They put up black flags at Thiagi Kumaran Market to show their opposition
Traders affiliated to the Kovai Mavatta Vyaparigal Sangam (Coimbatore District Traders’ Association) on Tuesday began a week-long protest against foreign direct investment in retail. R.S. Ganesan, the association president, said that their members put up 500 black flags at Thiagi Kumaran Market in the city to convey their opposition to the Central Government.
There were around 2,000 shops in the Market and all the traders were against FDI in retail.
Mr. Ganesan said that the Government’s decision would throw them out of business as it was an uneven competition.
“Traders who have invested a few lakh rupees will have to fight it out with giants who invest crores in the business.”
The traders had already started feeling the heat of the competition, with the entry of a few Indian retail giants. By selling good, especially perishable items, even at the cost of incurring a loss, retail giants would attract customers until traders like them lost the competition. Then they would fix prices that would bring them profit.
Mr. Ganesan said that the small-time traders supplied fresh vegetables and fruits but the multinational and national giants would cold storage the same. This helps them tweak prices to their convenience.
The traders wanted to the Government to rescind the notification and altogether give up the move to bring in FDI in retail.
If the Government failed to listen to the voices of the people and traders, the latter would be left with little choice but to intensify their protests.
Depending on the Government’s move, next week the traders planned to burn copies of the notification, he added.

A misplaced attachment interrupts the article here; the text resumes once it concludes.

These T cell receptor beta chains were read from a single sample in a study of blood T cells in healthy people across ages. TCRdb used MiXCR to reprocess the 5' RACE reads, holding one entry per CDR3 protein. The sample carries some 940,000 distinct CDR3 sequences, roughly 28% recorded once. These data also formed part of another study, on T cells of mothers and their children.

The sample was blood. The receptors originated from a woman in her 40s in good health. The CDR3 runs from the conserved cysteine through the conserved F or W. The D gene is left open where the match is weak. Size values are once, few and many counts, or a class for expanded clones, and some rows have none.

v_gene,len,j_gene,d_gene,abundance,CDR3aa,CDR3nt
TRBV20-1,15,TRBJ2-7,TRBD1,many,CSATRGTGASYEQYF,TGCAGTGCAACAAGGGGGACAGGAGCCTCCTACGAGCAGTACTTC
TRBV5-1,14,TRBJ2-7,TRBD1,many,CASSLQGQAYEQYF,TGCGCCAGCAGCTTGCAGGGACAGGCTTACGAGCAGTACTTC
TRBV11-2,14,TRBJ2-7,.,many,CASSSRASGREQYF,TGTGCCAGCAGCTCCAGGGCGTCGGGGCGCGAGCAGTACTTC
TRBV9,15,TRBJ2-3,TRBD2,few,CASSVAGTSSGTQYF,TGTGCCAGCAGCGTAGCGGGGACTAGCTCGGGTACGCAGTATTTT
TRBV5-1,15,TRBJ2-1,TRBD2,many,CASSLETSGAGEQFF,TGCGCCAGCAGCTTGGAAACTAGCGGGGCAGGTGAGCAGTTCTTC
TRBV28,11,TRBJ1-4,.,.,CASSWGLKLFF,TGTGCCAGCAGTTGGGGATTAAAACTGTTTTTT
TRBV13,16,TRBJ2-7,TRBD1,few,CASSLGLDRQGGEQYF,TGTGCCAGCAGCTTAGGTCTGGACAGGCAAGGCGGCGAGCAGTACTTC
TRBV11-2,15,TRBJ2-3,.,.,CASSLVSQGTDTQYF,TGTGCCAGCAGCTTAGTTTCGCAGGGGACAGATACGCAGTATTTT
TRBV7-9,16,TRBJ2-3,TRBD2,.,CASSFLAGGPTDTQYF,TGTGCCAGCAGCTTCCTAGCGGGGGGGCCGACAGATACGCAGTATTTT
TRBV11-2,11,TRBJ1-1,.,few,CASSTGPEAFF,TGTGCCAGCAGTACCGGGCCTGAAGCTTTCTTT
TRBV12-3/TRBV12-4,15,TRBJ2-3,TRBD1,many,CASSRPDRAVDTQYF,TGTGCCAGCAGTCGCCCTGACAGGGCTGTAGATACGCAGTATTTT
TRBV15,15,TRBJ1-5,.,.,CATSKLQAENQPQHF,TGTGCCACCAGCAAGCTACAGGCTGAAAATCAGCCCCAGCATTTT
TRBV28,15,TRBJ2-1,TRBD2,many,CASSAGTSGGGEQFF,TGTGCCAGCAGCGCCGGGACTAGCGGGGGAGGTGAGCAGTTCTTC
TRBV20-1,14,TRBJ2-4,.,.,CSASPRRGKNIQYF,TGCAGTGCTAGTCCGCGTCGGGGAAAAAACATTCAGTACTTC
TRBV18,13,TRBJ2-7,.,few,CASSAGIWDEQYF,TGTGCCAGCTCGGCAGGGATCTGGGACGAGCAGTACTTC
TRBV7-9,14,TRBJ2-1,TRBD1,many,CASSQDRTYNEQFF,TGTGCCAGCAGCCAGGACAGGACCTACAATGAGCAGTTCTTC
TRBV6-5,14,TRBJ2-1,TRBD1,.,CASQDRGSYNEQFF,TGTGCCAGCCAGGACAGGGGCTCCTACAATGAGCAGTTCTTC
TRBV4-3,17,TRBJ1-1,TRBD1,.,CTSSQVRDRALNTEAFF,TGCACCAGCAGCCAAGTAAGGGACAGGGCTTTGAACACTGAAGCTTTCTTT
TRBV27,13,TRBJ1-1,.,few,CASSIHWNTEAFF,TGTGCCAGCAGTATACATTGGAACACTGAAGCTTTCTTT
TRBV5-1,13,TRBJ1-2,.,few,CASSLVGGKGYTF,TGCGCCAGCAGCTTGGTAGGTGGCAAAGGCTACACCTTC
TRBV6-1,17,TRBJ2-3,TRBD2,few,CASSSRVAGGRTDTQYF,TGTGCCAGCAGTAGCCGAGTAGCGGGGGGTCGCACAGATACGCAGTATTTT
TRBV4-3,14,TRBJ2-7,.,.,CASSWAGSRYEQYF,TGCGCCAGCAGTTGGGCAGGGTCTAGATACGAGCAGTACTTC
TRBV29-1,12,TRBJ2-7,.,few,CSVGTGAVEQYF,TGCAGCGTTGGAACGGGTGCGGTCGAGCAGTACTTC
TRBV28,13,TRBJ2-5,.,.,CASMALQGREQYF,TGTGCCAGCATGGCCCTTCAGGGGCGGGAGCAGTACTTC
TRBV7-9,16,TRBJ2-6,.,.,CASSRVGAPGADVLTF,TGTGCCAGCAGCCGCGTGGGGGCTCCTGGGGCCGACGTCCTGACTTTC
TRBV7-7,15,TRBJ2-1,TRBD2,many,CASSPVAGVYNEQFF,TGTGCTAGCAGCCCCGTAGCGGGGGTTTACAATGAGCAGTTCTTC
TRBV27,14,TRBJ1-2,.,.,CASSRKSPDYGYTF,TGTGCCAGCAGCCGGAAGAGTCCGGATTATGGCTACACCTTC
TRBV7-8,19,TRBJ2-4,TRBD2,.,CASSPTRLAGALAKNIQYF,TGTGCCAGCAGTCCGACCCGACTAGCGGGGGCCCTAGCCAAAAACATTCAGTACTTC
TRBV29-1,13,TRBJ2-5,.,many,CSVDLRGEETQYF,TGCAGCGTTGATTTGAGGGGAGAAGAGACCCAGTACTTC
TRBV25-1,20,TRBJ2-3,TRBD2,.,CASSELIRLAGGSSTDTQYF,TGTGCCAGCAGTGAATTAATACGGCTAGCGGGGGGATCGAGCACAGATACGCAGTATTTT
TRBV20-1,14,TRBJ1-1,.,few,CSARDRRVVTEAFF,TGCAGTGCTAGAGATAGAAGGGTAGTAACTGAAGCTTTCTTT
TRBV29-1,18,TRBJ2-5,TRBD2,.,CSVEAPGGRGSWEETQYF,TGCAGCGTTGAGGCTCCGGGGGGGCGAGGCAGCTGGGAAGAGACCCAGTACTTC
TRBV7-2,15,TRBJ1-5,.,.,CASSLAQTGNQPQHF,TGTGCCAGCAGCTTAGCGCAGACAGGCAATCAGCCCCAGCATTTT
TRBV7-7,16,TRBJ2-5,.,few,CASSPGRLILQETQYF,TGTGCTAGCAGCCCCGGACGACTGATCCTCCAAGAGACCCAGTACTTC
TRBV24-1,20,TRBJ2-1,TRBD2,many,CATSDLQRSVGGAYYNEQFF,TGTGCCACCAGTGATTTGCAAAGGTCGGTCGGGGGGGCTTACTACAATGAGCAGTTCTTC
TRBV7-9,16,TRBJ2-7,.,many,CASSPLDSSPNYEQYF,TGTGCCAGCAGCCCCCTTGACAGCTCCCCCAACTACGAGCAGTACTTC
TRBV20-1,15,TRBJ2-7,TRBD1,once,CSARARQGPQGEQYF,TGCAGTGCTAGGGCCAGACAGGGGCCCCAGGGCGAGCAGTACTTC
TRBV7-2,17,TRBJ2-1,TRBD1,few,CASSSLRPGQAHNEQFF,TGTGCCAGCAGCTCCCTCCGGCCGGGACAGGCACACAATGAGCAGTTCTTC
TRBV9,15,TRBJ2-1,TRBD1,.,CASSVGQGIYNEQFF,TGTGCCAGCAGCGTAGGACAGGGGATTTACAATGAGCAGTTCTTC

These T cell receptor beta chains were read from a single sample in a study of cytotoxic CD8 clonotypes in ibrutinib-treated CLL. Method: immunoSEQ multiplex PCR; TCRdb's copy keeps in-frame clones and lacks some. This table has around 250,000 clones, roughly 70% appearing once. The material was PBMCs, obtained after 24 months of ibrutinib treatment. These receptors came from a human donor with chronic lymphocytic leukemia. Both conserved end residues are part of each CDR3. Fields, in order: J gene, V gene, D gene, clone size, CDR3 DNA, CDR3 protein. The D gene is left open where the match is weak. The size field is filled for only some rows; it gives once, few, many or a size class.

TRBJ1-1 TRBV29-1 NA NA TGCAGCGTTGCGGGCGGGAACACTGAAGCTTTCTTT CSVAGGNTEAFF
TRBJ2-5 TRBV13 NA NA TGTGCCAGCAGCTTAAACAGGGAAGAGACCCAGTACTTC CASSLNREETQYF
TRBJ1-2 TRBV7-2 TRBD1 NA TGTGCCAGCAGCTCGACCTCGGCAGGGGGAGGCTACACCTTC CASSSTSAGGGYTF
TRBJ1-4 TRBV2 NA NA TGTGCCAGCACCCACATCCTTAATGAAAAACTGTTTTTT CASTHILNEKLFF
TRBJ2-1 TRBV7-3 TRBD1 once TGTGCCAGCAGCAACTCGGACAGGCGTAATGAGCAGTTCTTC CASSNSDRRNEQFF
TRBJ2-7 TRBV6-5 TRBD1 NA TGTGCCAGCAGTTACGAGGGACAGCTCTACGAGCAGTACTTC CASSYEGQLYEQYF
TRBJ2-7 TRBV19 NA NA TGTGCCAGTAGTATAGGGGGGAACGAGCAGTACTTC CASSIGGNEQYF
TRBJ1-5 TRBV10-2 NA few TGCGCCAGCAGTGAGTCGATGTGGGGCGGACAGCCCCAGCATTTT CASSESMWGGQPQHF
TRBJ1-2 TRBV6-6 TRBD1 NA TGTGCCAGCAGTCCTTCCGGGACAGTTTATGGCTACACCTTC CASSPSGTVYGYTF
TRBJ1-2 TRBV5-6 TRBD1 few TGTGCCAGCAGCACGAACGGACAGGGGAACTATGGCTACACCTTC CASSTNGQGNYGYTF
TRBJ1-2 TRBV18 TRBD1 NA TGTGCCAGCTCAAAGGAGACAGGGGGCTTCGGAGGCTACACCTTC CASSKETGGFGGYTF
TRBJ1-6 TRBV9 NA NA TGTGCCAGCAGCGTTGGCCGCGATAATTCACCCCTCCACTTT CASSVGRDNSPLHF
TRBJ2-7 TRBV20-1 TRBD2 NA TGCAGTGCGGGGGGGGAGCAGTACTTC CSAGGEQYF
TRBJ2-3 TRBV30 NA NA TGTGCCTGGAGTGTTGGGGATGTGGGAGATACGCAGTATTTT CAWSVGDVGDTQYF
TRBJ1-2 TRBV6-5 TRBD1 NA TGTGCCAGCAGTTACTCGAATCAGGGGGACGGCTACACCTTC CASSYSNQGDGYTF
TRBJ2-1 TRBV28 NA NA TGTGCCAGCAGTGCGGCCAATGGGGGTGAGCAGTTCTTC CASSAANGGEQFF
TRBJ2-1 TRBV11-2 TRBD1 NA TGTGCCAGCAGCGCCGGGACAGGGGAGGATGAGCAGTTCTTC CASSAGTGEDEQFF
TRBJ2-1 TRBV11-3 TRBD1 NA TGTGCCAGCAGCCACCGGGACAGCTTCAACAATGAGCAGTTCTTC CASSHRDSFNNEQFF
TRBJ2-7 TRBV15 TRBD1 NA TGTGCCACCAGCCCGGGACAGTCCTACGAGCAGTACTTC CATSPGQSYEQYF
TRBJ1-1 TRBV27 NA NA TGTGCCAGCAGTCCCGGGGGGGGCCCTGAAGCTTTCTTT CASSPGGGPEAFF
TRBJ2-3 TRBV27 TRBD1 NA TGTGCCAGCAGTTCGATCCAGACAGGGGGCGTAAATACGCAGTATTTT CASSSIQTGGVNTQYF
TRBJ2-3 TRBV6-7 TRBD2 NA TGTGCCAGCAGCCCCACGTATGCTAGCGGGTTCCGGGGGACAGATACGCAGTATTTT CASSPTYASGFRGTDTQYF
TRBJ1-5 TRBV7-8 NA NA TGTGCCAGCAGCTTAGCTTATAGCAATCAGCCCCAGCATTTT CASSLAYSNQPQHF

Tirupur Staff Reporter adds
Retail hosiery manufacturers in Tirupur cluster view the move to allow FDI in retail as a threat to their market prowess.
“Allowing FDI in multi-brand retail will help big retail groups to set up stores in the country and sell foreign products at cheaper rates which, in turn, will affect the sale of apparels/other produces manufactured by Indian entrepreneurs, especially for our domestic market,” South India Hosiery Manufacturers’ Association president A.C. Eswaran pointed out.
However, activists like K.C.M. Balasubramaniam, president of Tirupur Consumer Voice, feel that the fear of foreigners was unwarranted. “We should not forget that products from clusters like Tirupur are sold in foreign markets and Indian corporate groups like Tata has set up their businesses abroad,” he said.
N. Shanmugasundaram, president of Nallur Consumer Welfare Association, too was of the opinion that the individual consumers would be immensely benefited by big retail stores, whether set up by a foreigner or an Indian, as they could get commodities at reduced prices.
Consumer activists feel that the clauses formulated by the Centre for allowing FDI in multi-brand retail like the minimum investment stipulation of $100 million with at least half the amount to be invested in backend infrastructure like cold storages and packing and 30 per cent procurement from Indian SMEs, were good as it allows only genuine players to foray into the arena.